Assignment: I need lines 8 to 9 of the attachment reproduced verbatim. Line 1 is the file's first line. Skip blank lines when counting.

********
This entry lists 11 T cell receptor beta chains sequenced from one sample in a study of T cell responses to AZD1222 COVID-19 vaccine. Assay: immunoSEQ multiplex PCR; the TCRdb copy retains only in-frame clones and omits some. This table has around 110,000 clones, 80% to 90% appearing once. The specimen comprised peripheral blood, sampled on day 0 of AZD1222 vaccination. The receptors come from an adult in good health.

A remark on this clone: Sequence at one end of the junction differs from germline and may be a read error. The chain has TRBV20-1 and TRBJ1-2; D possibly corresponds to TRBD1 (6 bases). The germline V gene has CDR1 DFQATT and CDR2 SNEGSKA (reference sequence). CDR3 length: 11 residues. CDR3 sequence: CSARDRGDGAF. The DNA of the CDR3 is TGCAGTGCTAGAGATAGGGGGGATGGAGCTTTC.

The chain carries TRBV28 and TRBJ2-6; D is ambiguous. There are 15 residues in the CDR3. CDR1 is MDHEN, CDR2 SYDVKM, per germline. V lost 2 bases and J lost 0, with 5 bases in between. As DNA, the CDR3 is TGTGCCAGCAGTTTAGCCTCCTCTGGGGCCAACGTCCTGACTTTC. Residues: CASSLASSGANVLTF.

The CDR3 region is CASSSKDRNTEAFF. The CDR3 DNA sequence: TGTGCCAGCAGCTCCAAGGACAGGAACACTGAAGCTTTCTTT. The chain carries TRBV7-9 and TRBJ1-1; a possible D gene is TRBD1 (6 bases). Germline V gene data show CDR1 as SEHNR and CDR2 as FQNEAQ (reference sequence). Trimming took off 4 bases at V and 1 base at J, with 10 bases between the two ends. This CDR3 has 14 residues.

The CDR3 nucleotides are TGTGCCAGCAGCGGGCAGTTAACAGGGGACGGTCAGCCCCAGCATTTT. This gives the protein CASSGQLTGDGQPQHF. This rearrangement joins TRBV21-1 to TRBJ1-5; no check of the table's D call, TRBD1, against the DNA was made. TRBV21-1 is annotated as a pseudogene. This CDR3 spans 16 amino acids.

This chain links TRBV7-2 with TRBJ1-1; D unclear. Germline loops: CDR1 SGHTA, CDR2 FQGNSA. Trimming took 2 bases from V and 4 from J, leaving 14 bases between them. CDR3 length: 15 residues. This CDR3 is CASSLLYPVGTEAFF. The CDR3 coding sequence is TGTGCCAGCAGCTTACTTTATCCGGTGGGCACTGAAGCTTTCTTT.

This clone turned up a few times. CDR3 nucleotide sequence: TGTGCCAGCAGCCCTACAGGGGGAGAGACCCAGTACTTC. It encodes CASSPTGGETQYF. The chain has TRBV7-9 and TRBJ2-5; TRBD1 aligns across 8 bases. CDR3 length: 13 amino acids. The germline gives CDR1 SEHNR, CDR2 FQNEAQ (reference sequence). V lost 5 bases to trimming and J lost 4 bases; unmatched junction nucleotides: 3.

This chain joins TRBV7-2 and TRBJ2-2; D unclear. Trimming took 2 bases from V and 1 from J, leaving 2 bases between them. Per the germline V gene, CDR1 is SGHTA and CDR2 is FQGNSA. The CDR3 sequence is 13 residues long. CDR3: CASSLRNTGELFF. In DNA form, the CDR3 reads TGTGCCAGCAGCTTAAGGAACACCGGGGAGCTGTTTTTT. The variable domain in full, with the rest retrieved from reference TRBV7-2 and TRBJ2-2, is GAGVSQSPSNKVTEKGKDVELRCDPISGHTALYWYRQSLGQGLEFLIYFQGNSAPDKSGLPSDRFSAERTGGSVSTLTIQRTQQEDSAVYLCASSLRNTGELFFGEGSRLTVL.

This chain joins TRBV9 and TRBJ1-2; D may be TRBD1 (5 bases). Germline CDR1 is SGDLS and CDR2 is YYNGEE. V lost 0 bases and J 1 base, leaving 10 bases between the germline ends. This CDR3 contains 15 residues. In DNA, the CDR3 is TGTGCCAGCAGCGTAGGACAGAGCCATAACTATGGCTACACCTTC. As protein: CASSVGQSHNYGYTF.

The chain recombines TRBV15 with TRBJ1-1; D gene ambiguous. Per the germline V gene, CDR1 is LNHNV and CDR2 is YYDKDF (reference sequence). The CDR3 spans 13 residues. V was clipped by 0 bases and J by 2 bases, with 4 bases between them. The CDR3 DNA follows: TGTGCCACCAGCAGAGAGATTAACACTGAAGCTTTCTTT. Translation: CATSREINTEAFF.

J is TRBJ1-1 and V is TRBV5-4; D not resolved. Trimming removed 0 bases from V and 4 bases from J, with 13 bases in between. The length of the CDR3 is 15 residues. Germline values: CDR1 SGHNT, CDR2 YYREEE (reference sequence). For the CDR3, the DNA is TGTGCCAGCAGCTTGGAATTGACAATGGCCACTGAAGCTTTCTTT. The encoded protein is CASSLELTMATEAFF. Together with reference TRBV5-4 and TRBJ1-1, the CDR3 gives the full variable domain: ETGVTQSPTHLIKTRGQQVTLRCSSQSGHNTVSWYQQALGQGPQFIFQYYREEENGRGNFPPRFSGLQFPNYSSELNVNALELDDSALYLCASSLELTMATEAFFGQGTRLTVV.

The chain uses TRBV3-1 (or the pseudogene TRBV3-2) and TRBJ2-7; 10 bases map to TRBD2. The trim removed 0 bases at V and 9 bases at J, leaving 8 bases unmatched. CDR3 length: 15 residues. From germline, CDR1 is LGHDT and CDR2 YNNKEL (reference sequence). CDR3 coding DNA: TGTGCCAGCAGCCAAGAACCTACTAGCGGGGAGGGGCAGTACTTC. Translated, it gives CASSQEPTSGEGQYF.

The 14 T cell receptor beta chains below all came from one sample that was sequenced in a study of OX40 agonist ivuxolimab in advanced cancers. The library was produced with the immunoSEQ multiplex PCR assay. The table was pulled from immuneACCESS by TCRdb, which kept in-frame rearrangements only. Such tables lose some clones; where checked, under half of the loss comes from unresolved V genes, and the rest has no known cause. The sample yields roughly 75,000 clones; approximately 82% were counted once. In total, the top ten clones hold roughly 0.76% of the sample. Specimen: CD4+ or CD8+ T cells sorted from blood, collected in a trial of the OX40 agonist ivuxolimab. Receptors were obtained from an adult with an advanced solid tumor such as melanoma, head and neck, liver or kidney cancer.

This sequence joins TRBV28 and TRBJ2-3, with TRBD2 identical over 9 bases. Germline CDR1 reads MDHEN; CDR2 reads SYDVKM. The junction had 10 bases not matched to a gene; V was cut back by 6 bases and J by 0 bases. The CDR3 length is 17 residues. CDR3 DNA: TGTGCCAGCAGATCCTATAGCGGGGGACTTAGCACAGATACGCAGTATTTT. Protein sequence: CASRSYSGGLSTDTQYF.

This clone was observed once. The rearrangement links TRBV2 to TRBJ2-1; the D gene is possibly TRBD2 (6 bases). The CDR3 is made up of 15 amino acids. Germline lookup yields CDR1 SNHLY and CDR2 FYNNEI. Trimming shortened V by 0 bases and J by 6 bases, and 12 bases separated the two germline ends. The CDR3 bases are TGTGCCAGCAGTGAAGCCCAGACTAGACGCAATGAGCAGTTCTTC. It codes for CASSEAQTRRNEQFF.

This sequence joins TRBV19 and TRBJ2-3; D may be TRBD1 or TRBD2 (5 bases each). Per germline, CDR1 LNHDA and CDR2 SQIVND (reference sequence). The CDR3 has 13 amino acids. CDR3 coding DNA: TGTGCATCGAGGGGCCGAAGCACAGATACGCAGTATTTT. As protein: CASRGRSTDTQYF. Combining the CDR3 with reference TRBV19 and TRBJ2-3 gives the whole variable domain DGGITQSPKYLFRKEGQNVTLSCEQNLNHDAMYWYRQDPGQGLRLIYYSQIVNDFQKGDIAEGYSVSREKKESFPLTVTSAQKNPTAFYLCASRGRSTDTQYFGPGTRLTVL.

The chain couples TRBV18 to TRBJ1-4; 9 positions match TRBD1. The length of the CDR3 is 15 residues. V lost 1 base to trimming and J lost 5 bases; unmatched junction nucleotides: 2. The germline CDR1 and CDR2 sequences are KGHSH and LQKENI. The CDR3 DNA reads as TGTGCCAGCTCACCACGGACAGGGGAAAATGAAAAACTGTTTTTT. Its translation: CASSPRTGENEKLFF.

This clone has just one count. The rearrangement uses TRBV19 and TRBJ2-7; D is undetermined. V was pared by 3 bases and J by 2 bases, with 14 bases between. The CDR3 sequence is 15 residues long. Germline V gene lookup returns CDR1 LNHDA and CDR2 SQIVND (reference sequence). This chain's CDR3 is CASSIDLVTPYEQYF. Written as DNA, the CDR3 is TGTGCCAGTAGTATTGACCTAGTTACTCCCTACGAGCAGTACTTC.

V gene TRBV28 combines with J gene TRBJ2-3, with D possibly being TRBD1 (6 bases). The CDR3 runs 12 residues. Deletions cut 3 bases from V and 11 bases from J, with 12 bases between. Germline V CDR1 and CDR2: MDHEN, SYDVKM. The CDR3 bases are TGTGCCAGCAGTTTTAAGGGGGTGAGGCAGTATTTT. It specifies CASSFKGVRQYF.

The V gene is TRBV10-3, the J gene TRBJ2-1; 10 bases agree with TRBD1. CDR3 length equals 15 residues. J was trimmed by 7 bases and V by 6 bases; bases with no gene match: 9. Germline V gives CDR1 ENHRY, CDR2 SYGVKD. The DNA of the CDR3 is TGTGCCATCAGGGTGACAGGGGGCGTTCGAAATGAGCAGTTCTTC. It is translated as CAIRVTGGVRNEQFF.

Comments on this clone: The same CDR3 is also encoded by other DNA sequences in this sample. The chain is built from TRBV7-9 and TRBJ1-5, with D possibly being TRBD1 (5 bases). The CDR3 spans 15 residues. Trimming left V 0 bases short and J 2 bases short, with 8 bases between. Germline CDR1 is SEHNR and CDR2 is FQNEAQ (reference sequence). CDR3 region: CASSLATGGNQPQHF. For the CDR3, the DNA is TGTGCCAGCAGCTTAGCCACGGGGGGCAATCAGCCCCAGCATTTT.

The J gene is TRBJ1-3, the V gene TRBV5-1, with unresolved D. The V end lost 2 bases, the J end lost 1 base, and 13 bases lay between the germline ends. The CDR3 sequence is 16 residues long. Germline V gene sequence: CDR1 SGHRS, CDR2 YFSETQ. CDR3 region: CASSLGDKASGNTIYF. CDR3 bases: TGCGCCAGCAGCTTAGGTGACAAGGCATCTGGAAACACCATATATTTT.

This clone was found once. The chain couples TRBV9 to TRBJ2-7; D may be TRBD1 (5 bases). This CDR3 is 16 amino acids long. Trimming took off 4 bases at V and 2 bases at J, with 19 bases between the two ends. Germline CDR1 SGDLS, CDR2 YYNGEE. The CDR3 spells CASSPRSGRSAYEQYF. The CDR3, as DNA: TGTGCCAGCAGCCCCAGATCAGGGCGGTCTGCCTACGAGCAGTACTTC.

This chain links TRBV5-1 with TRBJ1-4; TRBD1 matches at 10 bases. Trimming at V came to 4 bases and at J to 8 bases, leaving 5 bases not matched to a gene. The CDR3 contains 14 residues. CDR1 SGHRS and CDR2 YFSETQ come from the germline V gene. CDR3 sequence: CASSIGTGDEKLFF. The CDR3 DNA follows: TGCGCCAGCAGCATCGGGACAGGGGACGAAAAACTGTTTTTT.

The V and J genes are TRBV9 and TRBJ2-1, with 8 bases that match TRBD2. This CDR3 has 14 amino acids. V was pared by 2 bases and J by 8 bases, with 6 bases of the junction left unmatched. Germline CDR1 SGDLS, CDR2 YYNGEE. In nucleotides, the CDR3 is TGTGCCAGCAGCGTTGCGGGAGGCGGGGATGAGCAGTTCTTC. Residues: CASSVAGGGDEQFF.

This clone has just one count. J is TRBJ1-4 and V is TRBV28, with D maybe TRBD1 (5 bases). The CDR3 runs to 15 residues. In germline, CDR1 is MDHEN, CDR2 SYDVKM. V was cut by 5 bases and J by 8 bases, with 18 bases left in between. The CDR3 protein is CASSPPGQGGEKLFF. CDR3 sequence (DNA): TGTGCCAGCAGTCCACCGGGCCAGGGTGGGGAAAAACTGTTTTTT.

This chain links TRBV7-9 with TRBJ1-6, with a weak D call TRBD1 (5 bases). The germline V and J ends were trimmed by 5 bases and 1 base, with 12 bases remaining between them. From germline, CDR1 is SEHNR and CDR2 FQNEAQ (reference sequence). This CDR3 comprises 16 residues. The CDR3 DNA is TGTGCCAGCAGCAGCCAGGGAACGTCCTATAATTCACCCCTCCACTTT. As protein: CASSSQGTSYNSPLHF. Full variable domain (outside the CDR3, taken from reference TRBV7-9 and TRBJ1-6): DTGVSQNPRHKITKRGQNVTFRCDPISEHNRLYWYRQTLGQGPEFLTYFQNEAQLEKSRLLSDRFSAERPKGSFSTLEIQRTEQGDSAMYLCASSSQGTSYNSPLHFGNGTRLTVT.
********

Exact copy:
This chain joins TRBV7-2 and TRBJ2-2; D unclear. Trimming took 2 bases from V and 1 from J, leaving 2 bases between them. Per the germline V gene, CDR1 is SGHTA and CDR2 is FQGNSA. The CDR3 sequence is 13 residues long. CDR3: CASSLRNTGELFF. In DNA form, the CDR3 reads TGTGCCAGCAGCTTAAGGAACACCGGGGAGCTGTTTTTT. The variable domain in full, with the rest retrieved from reference TRBV7-2 and TRBJ2-2, is GAGVSQSPSNKVTEKGKDVELRCDPISGHTALYWYRQSLGQGLEFLIYFQGNSAPDKSGLPSDRFSAERTGGSVSTLTIQRTQQEDSAVYLCASSLRNTGELFFGEGSRLTVL.

This chain joins TRBV9 and TRBJ1-2; D may be TRBD1 (5 bases). Germline CDR1 is SGDLS and CDR2 is YYNGEE. V lost 0 bases and J 1 base, leaving 10 bases between the germline ends. This CDR3 contains 15 residues. In DNA, the CDR3 is TGTGCCAGCAGCGTAGGACAGAGCCATAACTATGGCTACACCTTC. As protein: CASSVGQSHNYGYTF.